Developing the teacher program became a priority, and over time I continued to expand the body of distinctions, processes and concepts. An integral part of this process was composing and arranging a structured and progressive collection of great sounding blues, popular and classical pieces. I wanted the music of this program to sound rich and mature, and be a significant ‘cut above’ the music that is usually associated with entry level piano lessons.
As time went on, it became appropriate to share aspects of the approach with other piano teachers, asking them to introduce the concepts and report on the outcome. They began achieving the same kind of consistent, rapid results with their students as I had with mine. It was very exciting to see how simply and easily others could duplicate the successes of this program.
Naturally, this resulted in more and more stories surfacing about beginning students who had begun teaching others. Children were coming to lessons and then going home and teaching their parents to play. Parents were having lessons and going home to teach their children. Homeschool families were bringing one of their children to lessons, and then going home and having the child teach the other siblings how to play. Parents started reporting about how in the past they had struggled with their children to get them to practice, but now, were struggling to get their children away from the piano! Overall, people’s experience of both the learning process, as well as their feelings about themselves, was entirely different with this approach compared to anything they had experienced in the past.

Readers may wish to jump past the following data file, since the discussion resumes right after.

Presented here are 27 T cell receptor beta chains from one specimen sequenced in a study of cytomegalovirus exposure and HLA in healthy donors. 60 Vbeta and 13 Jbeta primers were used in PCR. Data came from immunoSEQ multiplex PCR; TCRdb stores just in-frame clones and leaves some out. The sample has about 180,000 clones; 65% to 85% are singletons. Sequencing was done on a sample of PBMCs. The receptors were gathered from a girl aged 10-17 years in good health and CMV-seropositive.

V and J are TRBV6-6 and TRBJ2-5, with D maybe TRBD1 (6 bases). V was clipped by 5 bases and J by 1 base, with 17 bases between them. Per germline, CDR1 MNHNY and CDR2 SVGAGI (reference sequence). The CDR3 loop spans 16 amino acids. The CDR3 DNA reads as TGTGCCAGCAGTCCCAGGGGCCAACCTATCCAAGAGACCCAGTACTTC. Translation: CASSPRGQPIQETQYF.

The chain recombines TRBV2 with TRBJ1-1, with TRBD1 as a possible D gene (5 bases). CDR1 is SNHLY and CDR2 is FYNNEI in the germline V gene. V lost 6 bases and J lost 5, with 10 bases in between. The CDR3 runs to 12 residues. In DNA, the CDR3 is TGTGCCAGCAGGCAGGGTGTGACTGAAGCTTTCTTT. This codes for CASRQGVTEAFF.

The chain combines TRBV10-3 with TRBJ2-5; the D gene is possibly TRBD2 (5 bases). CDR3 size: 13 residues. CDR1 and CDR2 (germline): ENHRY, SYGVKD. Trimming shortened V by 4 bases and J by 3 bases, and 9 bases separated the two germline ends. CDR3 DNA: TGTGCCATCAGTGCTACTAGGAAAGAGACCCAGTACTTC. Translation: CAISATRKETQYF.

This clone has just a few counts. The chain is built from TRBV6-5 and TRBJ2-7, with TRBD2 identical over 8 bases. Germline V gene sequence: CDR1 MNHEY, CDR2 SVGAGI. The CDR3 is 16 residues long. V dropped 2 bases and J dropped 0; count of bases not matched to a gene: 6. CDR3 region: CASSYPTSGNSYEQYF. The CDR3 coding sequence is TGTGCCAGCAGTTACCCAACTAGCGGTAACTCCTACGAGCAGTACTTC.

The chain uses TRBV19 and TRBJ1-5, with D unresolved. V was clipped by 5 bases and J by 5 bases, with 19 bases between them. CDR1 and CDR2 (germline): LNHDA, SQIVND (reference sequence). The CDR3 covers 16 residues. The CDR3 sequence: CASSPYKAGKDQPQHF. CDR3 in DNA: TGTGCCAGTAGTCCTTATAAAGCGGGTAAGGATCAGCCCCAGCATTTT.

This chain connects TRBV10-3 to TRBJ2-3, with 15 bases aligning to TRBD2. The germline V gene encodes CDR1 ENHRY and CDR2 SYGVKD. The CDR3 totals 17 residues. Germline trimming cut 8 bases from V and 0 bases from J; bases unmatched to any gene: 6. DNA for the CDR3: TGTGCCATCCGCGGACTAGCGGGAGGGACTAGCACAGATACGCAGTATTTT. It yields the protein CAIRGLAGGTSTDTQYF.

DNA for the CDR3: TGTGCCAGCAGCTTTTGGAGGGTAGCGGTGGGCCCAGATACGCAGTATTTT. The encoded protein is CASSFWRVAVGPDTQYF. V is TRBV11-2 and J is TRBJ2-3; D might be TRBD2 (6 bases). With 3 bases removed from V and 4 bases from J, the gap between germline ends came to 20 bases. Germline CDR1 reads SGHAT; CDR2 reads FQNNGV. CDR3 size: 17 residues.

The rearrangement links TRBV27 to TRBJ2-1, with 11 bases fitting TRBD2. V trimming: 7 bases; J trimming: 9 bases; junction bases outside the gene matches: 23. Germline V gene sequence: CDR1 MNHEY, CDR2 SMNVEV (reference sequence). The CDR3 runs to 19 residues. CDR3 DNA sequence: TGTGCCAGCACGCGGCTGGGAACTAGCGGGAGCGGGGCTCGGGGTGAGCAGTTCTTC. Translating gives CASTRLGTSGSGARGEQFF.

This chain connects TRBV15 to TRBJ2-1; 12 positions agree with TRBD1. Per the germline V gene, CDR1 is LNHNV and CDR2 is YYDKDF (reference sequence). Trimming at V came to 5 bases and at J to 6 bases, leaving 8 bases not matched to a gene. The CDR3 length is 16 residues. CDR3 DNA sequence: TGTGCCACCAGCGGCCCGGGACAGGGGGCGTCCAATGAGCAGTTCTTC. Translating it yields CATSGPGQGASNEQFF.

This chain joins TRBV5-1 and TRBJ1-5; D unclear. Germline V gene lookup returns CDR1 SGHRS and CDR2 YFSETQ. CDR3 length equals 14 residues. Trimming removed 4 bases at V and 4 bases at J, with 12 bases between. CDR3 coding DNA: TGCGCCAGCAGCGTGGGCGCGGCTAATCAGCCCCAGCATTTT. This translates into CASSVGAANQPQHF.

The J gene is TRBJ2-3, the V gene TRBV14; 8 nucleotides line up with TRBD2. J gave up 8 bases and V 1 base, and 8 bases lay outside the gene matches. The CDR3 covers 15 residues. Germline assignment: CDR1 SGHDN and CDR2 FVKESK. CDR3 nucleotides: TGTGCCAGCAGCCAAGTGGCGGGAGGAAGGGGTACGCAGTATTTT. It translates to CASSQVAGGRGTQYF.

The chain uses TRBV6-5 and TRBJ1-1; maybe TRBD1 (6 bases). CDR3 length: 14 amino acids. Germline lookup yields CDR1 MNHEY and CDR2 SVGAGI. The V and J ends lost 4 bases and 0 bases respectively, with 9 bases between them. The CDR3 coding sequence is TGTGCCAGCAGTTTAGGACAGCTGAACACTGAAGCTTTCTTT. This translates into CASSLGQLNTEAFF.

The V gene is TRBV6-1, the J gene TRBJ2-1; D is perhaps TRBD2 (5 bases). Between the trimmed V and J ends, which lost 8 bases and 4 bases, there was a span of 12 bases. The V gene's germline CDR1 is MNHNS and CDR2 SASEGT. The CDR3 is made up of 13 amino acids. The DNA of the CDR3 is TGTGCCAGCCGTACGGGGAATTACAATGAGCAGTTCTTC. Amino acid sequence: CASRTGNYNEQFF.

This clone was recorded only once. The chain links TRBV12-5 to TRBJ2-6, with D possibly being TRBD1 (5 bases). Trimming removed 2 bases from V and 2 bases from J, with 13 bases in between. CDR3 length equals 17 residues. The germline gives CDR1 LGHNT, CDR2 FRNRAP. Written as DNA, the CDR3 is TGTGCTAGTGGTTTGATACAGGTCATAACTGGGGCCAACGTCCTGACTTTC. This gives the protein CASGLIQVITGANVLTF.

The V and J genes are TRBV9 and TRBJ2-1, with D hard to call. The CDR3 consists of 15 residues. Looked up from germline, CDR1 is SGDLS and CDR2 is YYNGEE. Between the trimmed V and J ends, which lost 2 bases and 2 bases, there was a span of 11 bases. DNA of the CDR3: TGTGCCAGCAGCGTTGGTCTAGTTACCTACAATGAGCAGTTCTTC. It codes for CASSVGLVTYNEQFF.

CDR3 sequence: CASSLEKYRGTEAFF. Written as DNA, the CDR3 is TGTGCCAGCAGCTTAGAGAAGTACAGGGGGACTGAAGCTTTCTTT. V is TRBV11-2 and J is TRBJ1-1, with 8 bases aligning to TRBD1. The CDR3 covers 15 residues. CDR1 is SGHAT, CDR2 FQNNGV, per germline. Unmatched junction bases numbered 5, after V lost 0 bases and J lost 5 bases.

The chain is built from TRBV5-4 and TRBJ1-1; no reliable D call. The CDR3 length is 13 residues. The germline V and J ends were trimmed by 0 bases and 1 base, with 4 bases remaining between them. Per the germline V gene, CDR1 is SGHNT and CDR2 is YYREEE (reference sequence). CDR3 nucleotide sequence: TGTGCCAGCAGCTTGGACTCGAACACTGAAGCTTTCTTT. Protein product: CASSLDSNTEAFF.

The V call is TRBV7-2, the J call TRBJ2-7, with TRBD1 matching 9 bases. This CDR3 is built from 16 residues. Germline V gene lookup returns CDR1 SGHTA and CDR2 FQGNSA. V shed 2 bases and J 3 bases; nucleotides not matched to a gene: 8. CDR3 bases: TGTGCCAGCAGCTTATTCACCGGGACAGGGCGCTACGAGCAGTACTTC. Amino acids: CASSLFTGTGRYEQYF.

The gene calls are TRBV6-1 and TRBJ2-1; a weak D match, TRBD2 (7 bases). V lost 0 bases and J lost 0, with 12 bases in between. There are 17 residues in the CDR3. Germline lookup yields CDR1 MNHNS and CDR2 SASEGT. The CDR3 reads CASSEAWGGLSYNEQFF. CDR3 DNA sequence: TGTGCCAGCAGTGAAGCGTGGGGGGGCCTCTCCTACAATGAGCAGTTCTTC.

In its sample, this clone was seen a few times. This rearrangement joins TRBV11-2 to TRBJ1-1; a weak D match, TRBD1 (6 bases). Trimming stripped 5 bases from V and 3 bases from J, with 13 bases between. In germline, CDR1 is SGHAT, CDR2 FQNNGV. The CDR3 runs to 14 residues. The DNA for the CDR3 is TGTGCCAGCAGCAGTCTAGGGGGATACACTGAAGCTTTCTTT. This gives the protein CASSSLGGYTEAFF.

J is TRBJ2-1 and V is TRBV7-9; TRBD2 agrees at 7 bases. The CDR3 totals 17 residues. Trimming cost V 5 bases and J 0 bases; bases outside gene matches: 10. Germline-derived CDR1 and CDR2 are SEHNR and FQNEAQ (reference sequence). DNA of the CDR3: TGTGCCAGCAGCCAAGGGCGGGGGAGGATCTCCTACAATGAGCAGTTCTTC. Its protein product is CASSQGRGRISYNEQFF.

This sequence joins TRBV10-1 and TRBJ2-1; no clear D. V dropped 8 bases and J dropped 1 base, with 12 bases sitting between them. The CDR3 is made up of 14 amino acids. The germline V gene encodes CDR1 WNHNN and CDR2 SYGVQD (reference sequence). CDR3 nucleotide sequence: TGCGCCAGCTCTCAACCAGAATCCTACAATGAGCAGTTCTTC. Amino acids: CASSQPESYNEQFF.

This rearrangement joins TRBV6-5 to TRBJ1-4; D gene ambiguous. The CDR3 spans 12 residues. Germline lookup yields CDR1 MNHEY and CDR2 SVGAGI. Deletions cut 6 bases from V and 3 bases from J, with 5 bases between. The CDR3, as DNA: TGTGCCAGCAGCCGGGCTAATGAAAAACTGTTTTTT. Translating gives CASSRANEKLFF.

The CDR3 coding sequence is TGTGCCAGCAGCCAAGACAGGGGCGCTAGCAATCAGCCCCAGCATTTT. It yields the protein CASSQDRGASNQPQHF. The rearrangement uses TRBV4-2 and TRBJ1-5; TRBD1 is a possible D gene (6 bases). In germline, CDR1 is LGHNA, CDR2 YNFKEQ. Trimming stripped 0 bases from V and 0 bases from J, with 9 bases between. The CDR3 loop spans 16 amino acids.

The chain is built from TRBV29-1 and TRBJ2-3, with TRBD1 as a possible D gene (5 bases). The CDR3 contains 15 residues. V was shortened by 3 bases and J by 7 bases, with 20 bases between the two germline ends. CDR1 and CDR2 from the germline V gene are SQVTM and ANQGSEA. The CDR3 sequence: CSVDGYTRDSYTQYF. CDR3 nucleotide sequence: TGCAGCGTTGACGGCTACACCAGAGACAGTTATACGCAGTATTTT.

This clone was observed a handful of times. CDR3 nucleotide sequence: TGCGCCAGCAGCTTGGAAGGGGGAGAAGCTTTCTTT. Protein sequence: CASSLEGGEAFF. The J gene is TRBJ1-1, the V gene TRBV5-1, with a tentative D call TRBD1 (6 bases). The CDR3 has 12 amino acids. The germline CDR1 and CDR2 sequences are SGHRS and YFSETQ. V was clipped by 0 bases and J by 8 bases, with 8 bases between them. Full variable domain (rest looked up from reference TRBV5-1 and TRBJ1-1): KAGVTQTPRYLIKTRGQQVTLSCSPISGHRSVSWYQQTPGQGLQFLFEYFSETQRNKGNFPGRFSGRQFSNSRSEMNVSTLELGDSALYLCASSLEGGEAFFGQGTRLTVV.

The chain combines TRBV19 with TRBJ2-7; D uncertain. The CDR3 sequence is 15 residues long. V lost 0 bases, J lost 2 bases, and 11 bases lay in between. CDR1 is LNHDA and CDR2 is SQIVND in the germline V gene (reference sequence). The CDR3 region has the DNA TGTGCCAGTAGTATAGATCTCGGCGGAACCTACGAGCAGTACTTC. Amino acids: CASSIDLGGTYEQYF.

And so it came to be. The experience of teaching an 8-year old blind boy gave me a completely new perspective of all the years of my own childhood music-learning. The culmination of this ultimately has evolved into tens of thousands of hours of program development, and this gave birth to a new methodology – the compositions and arrangements, the curriculum itself, the training program and its associated components, the array of support materials and systems, and most importantly, the context and philosophy behind each and every step. From my own childhood experiences of hearing, learning and playing music, to an entire methodology being embraced by teachers and students of all ages throughout the United States, Canada, Australia and New Zealand. It’s the entirety of it all that constitutes what we now call Simply Music.